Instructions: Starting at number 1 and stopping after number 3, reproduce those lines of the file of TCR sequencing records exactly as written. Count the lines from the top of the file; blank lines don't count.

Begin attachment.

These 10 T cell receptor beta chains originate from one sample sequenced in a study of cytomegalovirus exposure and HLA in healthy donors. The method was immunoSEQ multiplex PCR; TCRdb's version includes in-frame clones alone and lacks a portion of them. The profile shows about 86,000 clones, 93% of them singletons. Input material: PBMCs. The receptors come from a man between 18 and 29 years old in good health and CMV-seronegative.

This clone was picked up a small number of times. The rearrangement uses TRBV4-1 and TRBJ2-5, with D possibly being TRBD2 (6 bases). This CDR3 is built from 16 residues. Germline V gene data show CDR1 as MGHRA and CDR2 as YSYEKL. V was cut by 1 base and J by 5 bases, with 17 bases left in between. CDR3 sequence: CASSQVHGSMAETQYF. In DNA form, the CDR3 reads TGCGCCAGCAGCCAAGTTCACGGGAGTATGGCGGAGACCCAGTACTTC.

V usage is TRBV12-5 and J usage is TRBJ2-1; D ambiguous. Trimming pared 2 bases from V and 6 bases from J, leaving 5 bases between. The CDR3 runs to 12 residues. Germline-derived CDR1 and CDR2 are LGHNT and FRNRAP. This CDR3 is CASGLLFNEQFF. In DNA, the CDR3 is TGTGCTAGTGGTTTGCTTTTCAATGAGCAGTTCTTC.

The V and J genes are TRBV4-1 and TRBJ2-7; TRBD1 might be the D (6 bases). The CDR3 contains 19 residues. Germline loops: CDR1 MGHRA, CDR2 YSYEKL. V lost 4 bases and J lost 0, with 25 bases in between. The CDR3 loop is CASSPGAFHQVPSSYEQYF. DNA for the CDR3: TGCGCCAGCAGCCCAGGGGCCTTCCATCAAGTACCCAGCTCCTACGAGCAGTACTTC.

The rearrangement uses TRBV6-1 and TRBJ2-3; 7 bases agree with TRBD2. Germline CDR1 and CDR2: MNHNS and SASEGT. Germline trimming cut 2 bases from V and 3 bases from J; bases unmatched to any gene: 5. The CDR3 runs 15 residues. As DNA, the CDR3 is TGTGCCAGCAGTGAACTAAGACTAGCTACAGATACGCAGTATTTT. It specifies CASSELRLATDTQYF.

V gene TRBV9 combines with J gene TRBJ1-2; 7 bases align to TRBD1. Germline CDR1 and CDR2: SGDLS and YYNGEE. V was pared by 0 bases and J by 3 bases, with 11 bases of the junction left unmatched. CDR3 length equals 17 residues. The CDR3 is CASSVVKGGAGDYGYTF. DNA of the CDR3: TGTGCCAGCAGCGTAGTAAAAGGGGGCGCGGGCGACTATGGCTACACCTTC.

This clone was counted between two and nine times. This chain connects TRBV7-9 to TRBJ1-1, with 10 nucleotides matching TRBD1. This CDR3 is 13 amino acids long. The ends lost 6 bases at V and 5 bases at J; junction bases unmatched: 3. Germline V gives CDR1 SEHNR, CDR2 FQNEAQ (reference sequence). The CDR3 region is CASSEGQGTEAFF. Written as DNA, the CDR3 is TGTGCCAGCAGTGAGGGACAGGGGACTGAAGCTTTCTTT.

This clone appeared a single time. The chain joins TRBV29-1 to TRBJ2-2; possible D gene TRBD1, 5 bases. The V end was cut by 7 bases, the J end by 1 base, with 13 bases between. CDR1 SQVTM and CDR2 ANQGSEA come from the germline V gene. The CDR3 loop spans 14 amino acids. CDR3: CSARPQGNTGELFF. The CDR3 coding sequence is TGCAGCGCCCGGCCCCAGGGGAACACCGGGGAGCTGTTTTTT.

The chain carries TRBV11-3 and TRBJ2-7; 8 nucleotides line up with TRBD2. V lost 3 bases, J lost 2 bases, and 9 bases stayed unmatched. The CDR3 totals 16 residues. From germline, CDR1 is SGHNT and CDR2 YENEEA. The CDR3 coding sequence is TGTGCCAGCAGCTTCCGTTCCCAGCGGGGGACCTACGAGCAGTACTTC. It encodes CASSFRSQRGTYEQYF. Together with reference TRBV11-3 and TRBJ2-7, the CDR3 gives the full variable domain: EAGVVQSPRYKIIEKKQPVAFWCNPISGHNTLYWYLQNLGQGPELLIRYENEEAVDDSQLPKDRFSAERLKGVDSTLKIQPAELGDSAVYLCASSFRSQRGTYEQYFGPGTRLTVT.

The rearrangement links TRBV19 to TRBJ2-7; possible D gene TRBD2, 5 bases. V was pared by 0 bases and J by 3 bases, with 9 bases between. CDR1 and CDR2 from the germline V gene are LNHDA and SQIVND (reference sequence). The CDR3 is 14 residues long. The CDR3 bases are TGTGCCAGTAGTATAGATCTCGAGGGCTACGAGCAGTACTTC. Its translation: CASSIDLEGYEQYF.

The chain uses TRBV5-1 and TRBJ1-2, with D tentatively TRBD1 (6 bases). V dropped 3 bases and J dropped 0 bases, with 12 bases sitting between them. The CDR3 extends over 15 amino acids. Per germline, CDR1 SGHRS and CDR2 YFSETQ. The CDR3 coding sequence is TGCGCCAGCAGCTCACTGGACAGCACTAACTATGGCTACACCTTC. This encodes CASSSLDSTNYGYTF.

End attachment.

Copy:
These 10 T cell receptor beta chains originate from one sample sequenced in a study of cytomegalovirus exposure and HLA in healthy donors. The method was immunoSEQ multiplex PCR; TCRdb's version includes in-frame clones alone and lacks a portion of them. The profile shows about 86,000 clones, 93% of them singletons. Input material: PBMCs. The receptors come from a man between 18 and 29 years old in good health and CMV-seronegative.

This clone was picked up a small number of times. The rearrangement uses TRBV4-1 and TRBJ2-5, with D possibly being TRBD2 (6 bases). This CDR3 is built from 16 residues. Germline V gene data show CDR1 as MGHRA and CDR2 as YSYEKL. V was cut by 1 base and J by 5 bases, with 17 bases left in between. CDR3 sequence: CASSQVHGSMAETQYF. In DNA form, the CDR3 reads TGCGCCAGCAGCCAAGTTCACGGGAGTATGGCGGAGACCCAGTACTTC.

V usage is TRBV12-5 and J usage is TRBJ2-1; D ambiguous. Trimming pared 2 bases from V and 6 bases from J, leaving 5 bases between. The CDR3 runs to 12 residues. Germline-derived CDR1 and CDR2 are LGHNT and FRNRAP. This CDR3 is CASGLLFNEQFF. In DNA, the CDR3 is TGTGCTAGTGGTTTGCTTTTCAATGAGCAGTTCTTC.